On our order was the truffle mac 'n' cheese at $13 (of course, who doesn't get mac 'n' cheese when it's on a menu?), the pork belly with lemon and mustard dressing ($26), the tomato medley with buffalo mozrella and basil ($16) and the meatballs with zucchini pasta ($16.50). This was one of my choices as I have seen a lot about zucchini pasta online but not eaten it yet. 


The mac 'n' cheese is made with the teeny tiny mini macaroni. I prefer the larger ribbed macaroni because I like that  extra bite it gives and the bigger tubes means you get more sauce inside so when you bite down it just gushes out. Despite my preference for the big stuff, their mac 'n' cheese is delightful to eat. It is a very small serving size. Quite small. I really think at a stretch you could share this between two people. Given the price for this is $13 and the small serve of mac 'n' cheese at Rockpool (which is freakin awesome stuff) is $9 which is larger in size than that served at The Precinct, I'm a little 'things that make you go mmm' on that one. 


The pork belly was cooked perfectly and as I like it, super crisp skin and the meat was soft and tender. It may look dry from the photo, but it wasn't. Not at all. There wasn't too much fat on it either which was good. Overly fatty pork belly can be gross. The accompanying dressing was a bit too acidic for my taste buds but the pork belly tasted good enough on its own without it. While lovely to eat, there are only four small pieces of pork belly on the plate.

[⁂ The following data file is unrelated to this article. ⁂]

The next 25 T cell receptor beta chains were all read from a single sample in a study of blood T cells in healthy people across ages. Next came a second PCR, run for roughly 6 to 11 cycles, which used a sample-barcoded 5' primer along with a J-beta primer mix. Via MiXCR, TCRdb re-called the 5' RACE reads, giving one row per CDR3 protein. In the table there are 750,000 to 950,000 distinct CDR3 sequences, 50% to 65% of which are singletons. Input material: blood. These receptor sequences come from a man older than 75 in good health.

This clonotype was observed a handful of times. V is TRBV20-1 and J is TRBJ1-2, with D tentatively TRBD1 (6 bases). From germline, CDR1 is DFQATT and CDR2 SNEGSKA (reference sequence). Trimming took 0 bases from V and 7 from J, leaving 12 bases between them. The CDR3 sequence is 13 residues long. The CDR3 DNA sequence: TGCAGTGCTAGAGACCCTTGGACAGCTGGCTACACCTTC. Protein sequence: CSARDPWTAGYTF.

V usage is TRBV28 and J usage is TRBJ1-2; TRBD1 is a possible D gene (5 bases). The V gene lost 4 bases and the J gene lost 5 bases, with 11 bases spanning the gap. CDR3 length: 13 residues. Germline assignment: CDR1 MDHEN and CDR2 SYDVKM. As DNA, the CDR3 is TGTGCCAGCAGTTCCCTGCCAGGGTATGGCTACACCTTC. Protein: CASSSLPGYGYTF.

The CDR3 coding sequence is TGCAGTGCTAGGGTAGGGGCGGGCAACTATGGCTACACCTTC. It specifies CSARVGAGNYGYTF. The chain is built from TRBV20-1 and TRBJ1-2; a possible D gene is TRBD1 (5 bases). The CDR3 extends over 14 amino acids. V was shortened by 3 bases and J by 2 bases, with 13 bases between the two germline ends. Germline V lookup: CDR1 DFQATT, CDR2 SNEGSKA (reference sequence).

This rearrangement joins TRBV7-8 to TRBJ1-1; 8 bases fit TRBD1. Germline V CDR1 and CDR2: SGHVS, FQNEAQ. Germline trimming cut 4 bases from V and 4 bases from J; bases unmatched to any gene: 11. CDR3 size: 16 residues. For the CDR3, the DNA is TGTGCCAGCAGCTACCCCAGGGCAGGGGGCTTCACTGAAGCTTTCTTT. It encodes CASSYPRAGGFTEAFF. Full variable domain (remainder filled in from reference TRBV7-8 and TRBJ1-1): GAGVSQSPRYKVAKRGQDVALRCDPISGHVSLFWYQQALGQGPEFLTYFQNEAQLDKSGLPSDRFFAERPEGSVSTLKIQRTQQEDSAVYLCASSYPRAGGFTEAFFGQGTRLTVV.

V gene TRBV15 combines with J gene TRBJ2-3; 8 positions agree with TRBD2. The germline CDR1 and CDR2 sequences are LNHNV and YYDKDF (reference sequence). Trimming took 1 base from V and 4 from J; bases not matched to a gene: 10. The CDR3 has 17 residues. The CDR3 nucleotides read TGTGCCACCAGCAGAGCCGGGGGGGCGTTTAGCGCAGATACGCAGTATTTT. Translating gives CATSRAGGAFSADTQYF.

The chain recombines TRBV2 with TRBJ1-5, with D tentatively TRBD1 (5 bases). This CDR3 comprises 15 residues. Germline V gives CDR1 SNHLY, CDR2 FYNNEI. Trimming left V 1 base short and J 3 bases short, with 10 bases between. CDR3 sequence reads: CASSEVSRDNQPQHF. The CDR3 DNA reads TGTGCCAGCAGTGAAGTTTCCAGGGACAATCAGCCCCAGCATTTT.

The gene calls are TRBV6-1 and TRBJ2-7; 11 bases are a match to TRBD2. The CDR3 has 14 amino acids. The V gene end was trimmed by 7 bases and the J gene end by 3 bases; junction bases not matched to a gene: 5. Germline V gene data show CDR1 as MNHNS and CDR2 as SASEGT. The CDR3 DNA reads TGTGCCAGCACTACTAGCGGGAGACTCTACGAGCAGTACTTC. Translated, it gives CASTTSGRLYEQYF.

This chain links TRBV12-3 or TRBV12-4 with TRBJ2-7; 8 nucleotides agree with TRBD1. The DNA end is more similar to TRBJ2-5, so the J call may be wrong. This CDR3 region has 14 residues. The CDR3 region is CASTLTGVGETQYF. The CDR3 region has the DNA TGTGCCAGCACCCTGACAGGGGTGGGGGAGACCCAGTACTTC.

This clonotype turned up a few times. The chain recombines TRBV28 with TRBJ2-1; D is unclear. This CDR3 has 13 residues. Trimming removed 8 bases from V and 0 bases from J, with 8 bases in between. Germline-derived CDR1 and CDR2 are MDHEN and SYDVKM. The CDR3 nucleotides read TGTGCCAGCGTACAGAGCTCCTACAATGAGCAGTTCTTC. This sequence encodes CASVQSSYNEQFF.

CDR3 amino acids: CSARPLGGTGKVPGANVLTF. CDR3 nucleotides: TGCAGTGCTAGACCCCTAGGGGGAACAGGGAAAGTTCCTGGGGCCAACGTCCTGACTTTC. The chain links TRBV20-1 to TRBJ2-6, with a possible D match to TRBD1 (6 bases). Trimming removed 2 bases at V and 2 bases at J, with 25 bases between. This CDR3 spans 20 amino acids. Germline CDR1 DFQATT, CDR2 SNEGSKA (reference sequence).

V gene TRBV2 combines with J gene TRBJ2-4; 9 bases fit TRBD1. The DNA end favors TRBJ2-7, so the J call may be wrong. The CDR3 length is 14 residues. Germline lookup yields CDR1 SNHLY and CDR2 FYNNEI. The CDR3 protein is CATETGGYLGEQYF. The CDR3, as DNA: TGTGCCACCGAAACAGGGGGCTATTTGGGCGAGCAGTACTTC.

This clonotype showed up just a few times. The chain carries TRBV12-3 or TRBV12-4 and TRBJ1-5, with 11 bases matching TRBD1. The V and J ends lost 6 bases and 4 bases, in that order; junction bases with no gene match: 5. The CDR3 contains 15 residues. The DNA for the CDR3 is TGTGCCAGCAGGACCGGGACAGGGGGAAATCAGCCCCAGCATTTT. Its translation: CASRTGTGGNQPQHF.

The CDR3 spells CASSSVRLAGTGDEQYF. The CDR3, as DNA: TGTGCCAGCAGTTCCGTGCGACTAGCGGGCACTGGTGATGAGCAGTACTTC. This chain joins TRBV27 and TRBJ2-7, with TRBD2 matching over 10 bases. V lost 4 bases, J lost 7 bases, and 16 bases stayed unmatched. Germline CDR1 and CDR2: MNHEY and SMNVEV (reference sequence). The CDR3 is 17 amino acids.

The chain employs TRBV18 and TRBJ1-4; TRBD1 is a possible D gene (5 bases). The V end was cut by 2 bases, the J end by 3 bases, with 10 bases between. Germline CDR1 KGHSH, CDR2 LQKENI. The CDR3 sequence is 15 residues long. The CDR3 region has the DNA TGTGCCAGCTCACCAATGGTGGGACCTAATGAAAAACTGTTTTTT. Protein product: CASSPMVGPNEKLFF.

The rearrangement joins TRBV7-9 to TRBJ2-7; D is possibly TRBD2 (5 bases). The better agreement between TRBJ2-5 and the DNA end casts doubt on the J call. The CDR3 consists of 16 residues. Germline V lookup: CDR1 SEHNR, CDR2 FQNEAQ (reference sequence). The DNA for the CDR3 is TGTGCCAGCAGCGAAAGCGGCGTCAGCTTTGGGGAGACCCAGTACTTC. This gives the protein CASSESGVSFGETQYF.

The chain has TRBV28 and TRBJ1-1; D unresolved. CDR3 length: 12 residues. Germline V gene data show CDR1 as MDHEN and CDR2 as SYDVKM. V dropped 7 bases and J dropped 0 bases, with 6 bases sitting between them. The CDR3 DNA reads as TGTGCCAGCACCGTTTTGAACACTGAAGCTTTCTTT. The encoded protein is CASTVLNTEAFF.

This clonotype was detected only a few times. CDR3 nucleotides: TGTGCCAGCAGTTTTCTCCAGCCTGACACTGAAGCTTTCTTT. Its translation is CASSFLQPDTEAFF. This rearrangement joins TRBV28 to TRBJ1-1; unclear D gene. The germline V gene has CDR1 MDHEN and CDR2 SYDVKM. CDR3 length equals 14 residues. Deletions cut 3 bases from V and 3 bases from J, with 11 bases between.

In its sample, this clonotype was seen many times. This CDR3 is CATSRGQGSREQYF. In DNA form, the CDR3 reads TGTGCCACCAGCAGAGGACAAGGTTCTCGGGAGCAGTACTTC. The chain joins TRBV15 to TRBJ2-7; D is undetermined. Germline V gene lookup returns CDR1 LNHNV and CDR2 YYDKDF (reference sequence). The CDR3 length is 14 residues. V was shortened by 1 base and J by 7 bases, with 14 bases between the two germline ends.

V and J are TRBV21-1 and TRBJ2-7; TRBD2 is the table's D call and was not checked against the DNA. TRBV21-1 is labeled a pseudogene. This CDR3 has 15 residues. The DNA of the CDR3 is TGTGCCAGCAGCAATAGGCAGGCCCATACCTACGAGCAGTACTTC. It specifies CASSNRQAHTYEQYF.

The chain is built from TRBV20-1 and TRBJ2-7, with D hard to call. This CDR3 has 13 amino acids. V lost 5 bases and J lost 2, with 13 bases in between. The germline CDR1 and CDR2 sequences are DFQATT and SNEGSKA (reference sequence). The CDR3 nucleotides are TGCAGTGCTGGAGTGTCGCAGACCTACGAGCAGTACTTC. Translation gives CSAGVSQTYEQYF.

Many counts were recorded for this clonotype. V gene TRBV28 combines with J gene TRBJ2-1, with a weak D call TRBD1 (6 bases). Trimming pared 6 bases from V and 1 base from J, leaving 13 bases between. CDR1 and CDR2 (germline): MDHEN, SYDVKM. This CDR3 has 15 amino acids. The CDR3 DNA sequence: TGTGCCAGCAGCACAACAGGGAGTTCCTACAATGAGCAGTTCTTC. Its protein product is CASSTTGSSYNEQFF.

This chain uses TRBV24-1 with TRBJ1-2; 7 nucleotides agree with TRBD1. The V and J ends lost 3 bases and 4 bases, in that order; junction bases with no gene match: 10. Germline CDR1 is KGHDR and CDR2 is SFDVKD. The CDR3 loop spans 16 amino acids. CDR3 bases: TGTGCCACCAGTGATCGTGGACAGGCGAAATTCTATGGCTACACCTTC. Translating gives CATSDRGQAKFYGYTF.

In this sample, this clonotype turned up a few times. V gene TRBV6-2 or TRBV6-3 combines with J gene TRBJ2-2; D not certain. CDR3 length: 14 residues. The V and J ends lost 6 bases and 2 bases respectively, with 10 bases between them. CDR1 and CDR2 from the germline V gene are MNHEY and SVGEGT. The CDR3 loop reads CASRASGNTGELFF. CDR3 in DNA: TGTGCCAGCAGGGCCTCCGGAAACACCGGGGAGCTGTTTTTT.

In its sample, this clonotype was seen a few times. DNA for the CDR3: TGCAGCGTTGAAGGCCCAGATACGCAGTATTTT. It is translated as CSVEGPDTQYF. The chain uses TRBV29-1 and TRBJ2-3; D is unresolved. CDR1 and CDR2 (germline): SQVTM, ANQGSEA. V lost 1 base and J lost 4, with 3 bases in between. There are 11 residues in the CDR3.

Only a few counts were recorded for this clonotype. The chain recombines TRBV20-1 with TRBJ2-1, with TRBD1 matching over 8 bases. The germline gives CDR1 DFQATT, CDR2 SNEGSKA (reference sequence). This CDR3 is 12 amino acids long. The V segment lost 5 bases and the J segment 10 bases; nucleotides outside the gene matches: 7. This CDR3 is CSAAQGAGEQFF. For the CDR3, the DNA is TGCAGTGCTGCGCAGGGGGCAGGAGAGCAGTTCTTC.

I was thinking the tomato medley, going by the description, was going to be like an insalata caprese, which I suppose it was, just served in a bowl. Quartered cherry tomatoes were combined with the mozzarella and basil. The tomatoes were really sweet and juicy but I think the salad could have used a bit more cheese. There was a lot of tomatoes to the cheese. 


My zucchini spaghetti curiosity was finally put to rest when the meatball dish came out. The good sized meatballs, of which there were four, were served on top of the zucchini which had been fashioned into the long ribbons of spaghetti. I liked this a lot. The meatballs were good, really tasty and had a good texture and the zucchini spaghetti also had a good texture to it. It wasn't soft and sloppy but had still had some crunch to it and it was just a nice dish. The sauce was well flavoured and it makes me want more zucchini spaghetti. I don't know how to make zucchini into spaghetti but I'm going to ask Google.